The Métis in Canada (//; Canadian French: ; European French: ; Michif: ) are a group of peoples in Canada who trace their descent to First Nations peoples and European settlers. They are recognized as one of Canada's aboriginal peoples under the Constitution Act of 1982, along with First Nations and Inuit peoples. As of 2011, they number over 451,797. Métis in Canada represent the majority of those identifying as Métis (smaller communities also exist in the United States).
While the Métis initially developed as the mixed-race descendants of early unions between First Nations people and colonial-era European settlers (usually indigenous women and settler men), within generations (particularly in central and western Canada), a distinct Métis culture developed. The early mothers were usually Wabanaki, Algonquin, Saulteaux, Cree, Ojibwe, Menominee, or of mixed descent from these peoples. Their unions with European men were often of the type known as Marriage à la façon du pays ("according to the custom of the country").
After New France was ceded to Great Britain's control, there was an important distinction between French Métis born of francophone voyageur fathers, and the Anglo-Métis (known as "countryborn") descended from English or Scottish fathers. Today these two cultures have essentially coalesced into one Métis tradition, which does not preclude a range of other Métis cultural expressions across Canada. Such mixed-race people were historically referred to by other terms, many of which are now considered to be offensive, such as Mixed-bloods, Half-breeds, Bois-Brûlés, Bungi, Black Scots, and Jackatars. However, the contemporary Métis are a specific indigenous people and culture; the term does not apply to every person of "mixed" heritage or ancestry.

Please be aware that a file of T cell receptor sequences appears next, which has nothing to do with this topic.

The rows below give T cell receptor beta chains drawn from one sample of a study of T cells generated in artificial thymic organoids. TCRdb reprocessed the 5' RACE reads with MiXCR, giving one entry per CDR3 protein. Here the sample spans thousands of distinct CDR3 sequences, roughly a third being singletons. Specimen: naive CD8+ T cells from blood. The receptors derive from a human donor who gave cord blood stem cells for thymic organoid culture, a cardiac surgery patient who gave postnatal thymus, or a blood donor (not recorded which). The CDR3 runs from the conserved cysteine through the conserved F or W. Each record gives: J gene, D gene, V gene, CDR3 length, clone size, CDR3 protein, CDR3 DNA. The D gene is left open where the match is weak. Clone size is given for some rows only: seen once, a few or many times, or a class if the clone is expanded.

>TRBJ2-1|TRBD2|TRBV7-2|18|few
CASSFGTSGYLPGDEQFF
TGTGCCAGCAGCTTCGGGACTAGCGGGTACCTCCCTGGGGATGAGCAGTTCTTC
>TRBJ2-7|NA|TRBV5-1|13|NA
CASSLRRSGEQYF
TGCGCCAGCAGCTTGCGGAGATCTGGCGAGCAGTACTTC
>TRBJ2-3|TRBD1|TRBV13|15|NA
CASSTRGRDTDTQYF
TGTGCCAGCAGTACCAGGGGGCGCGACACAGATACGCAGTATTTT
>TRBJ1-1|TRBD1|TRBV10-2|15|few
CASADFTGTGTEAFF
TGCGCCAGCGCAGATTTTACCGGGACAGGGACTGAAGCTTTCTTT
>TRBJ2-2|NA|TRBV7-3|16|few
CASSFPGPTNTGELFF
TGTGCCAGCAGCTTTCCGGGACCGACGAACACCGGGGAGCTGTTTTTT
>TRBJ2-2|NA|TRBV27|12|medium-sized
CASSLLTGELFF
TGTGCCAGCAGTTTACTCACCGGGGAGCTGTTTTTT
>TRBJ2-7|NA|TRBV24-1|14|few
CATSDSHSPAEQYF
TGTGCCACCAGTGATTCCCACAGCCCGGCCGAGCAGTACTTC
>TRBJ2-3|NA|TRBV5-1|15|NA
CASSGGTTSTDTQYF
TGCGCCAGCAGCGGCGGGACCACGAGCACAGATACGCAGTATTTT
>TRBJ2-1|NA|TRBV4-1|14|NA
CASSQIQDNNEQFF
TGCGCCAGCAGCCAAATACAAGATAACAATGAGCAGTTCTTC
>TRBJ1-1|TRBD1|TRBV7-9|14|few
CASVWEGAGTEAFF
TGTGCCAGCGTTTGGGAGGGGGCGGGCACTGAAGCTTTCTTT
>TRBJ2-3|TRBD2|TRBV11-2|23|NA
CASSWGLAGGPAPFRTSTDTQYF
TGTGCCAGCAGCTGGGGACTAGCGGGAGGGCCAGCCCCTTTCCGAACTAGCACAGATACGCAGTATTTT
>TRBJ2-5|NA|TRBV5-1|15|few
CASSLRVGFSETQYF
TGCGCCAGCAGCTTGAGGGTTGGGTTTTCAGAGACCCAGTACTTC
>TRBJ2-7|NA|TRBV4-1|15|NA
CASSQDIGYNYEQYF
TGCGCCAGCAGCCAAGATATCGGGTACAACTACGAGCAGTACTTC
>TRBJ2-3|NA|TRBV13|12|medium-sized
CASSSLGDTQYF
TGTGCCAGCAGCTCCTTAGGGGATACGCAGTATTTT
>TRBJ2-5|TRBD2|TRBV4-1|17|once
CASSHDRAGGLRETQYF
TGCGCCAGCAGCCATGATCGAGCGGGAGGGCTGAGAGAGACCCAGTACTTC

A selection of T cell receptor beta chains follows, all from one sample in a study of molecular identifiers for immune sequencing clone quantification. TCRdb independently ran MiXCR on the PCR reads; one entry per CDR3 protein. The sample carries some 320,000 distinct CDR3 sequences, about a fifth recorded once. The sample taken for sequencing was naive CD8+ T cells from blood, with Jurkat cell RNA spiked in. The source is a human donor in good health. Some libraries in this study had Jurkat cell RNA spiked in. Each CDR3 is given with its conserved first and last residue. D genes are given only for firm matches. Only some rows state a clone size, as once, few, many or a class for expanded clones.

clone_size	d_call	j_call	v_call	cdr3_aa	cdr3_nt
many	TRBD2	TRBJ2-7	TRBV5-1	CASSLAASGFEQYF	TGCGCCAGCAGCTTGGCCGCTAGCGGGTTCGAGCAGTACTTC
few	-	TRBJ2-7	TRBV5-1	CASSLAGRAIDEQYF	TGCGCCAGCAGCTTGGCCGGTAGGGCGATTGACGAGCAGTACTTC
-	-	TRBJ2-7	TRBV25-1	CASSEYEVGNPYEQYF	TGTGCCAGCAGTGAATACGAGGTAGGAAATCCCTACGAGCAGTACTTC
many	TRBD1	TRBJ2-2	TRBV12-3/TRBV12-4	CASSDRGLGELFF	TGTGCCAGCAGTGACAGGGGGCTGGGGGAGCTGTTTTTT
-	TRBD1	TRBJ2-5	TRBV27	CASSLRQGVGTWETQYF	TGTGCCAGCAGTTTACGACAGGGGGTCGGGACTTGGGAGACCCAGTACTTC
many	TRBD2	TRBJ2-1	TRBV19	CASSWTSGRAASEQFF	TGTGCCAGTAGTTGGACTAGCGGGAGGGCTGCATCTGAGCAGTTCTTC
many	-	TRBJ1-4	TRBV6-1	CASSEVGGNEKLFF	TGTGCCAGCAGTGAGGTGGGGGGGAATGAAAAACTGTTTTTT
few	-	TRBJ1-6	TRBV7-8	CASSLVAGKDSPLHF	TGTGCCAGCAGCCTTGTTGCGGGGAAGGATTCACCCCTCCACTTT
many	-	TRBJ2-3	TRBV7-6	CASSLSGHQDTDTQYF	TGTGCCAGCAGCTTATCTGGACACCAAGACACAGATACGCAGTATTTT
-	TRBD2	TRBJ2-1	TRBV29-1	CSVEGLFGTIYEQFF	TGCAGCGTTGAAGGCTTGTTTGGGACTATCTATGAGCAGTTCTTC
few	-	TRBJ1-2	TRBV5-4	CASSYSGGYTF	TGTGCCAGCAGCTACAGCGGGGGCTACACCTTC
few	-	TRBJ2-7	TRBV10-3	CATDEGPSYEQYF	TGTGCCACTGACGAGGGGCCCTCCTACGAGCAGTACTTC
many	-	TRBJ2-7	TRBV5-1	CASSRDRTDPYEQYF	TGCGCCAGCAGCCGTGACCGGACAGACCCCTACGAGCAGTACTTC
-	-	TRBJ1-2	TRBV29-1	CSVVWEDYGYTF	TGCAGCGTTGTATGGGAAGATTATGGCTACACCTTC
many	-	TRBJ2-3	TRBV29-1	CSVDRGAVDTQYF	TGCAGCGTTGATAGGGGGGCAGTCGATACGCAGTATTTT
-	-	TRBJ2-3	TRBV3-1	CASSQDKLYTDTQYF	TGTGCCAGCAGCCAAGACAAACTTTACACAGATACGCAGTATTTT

While people of Métis culture or heritage are found across Canada, in the more restrictive sense, the traditional Métis "homeland" includes much of the Canadian Prairies centering on southern and central parts of Manitoba. Closely related are the Métis in the United States, primarily those in border areas like northern Michigan, the Red River Valley, and eastern Montana. These were areas in which there was considerable Aboriginal and European mixing due to the 19th-century fur trade.